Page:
My posts have taken a backseat lately to…well…life. Things have been busy, productive and mostly positive, so that is ok. I am finding peace and even some serenity these days but it is still a struggle. I have resigned myself to the reality that there will always be this struggle. . .the internal struggle I have with myself. I wonder if anyone else ever asks themselves, “Have I made a huge mistake by staying? Was this the wrong choice for my own healing and happiness? Is there more in life for me…better…somewhere else? With someone else? Alone?” I have a fledgling hope that this niggling doubt, which sets in at odd times, will dissipate as Will becomes more and more like the honest, faithful man who I believe he was meant to be. And as I continue my own journey of discovering the strength that I did not know I had and endure the hard lessons of hope, faith and heartbreak that is recovery as a wife of a sex addict.
This brings me to the subject of this particular post. I recently attended an education week and had the incredible opportunity to sit in the classrooms of many wise, funny, intelligent, compassionate and incredibly gifted professors, counsellors, clergy, speakers and professionals from many walks of life. I have too many take aways to enumerate within the space of one blog post but want to share two that, to me, were profound and mind-shifting. . .
God Knew This Would Happen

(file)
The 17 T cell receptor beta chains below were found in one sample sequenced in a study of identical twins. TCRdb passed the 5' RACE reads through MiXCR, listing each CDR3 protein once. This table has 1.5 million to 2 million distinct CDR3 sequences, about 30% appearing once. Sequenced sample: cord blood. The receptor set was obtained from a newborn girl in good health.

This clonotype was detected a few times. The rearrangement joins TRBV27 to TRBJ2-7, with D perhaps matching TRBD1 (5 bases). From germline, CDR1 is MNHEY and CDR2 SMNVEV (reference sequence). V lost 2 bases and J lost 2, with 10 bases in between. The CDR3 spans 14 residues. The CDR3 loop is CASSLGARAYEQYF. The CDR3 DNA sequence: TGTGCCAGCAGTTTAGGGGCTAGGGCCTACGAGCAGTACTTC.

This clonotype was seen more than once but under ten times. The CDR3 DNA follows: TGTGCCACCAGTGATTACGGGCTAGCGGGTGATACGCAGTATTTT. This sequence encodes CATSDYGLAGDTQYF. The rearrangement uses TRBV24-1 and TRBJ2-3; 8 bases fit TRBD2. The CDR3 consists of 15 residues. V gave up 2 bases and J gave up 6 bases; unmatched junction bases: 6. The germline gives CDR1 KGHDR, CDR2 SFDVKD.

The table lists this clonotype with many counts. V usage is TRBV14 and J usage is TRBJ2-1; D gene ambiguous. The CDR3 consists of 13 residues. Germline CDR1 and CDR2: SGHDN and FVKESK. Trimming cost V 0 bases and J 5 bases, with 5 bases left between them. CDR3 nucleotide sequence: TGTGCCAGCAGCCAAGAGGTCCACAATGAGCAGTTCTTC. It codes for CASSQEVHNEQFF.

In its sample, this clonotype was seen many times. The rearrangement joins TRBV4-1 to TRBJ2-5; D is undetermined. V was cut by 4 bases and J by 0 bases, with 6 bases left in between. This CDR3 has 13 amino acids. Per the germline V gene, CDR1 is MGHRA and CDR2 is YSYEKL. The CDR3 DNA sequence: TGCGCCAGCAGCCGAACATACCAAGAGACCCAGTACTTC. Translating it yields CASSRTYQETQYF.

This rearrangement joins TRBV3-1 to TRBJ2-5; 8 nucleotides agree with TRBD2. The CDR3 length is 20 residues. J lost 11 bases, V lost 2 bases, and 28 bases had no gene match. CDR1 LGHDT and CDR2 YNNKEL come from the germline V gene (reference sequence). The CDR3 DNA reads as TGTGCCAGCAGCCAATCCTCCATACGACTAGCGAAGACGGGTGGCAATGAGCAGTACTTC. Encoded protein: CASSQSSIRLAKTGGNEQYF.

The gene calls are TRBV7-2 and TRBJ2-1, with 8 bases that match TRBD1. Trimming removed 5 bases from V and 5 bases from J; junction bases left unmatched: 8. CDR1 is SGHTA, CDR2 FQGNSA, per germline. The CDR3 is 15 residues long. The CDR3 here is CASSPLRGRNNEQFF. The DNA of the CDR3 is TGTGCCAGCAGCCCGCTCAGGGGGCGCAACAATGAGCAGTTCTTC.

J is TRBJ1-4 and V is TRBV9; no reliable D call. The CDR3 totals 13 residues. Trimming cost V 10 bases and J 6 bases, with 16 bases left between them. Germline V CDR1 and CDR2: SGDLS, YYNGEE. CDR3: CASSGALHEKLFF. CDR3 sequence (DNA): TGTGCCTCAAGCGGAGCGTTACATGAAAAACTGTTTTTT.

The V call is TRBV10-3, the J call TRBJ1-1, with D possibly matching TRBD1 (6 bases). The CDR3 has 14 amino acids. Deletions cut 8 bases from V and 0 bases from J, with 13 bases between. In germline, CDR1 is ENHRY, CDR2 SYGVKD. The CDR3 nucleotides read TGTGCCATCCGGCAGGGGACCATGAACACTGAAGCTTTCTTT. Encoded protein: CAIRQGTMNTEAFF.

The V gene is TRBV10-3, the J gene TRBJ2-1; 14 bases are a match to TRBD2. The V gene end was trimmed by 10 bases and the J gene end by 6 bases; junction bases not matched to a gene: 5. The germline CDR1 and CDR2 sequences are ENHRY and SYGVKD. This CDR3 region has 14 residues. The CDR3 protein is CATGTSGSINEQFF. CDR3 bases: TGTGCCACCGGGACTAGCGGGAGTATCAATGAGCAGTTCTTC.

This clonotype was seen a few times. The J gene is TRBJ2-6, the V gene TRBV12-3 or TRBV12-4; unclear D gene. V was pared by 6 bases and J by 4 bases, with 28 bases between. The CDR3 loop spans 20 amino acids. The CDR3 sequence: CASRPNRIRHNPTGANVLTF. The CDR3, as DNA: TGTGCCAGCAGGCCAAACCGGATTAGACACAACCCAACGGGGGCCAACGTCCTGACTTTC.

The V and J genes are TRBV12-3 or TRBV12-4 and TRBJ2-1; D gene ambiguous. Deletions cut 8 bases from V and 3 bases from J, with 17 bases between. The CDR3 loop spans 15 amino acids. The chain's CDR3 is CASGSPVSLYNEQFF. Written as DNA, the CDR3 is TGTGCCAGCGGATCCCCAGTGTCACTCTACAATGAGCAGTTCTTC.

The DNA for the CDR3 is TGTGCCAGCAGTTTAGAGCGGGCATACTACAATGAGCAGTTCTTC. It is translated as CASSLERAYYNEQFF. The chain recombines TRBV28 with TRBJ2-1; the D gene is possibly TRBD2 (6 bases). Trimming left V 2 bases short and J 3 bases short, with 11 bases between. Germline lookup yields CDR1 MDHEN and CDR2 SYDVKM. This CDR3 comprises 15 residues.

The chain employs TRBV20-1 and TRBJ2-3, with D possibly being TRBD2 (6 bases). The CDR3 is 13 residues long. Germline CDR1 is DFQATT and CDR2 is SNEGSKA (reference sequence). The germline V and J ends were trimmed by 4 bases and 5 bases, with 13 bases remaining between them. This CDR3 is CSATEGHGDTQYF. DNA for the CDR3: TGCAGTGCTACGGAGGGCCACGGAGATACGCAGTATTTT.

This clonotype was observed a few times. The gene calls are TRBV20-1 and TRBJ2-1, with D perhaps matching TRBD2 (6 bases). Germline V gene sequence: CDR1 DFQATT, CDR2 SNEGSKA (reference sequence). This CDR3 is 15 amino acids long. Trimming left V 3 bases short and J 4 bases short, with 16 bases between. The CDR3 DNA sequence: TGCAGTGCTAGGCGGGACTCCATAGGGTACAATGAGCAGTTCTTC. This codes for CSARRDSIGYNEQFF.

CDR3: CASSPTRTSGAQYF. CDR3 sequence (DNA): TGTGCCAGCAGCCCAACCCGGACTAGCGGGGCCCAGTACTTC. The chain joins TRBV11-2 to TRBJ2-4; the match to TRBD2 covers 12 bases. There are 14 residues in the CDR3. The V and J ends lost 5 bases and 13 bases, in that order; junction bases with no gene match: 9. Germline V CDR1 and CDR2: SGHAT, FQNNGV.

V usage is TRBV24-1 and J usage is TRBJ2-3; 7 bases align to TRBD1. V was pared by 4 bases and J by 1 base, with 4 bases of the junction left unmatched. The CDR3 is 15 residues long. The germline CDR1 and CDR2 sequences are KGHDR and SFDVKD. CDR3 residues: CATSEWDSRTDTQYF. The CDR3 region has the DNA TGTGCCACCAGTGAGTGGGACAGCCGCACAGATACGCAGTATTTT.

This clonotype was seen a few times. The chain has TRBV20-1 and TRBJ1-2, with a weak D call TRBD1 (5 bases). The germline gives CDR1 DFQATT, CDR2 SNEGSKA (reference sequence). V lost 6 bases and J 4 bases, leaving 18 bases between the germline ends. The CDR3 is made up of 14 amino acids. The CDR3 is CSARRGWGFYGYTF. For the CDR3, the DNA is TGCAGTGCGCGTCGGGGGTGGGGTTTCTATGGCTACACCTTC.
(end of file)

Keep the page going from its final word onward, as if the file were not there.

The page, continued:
Kathy Headlee Miner is the founder and CEO of the organization, Mothers Without Borders. She has an extraordinary life story. In one of her presentations she related a story of how circumstances found her in Zambia, kneeling beside her bedroll in a 4′ x 6′ room with a live chicken (a gift from a villager) pecking at her legs as she implored God to find a way to soften the hearts of the government officials who had frozen the funds for work they were doing. She was distraught, she was angry, she was near panic as the days passed and she and her staff wasted valuable time. They had little food left, construction on the village school they were building had stopped and things began to look hopeless. She even felt animosity for the stupid chicken distracting her in her prayers. She then had a peace and calmness come over her. The thought came to her that God knew that all of this was going to happen. The funds, the work stoppage, the dwindling food…even the chicken. He knew. He was in control. This was reality. This was happening and it was real. She knew that there was absolutely nothing that she could have or would have done different to change or alter the circumstance in which she found herself. Her challenge then was to face her trials and act in accordance with God’s plan for her…not her plans. She faced the next day knowing that her anger and frustration would not solve her present issues. She approached her problems with a new attitude…one of love, acceptance and patience. There were still obstacles in her work but the peace she found in the way she handled them made all the difference.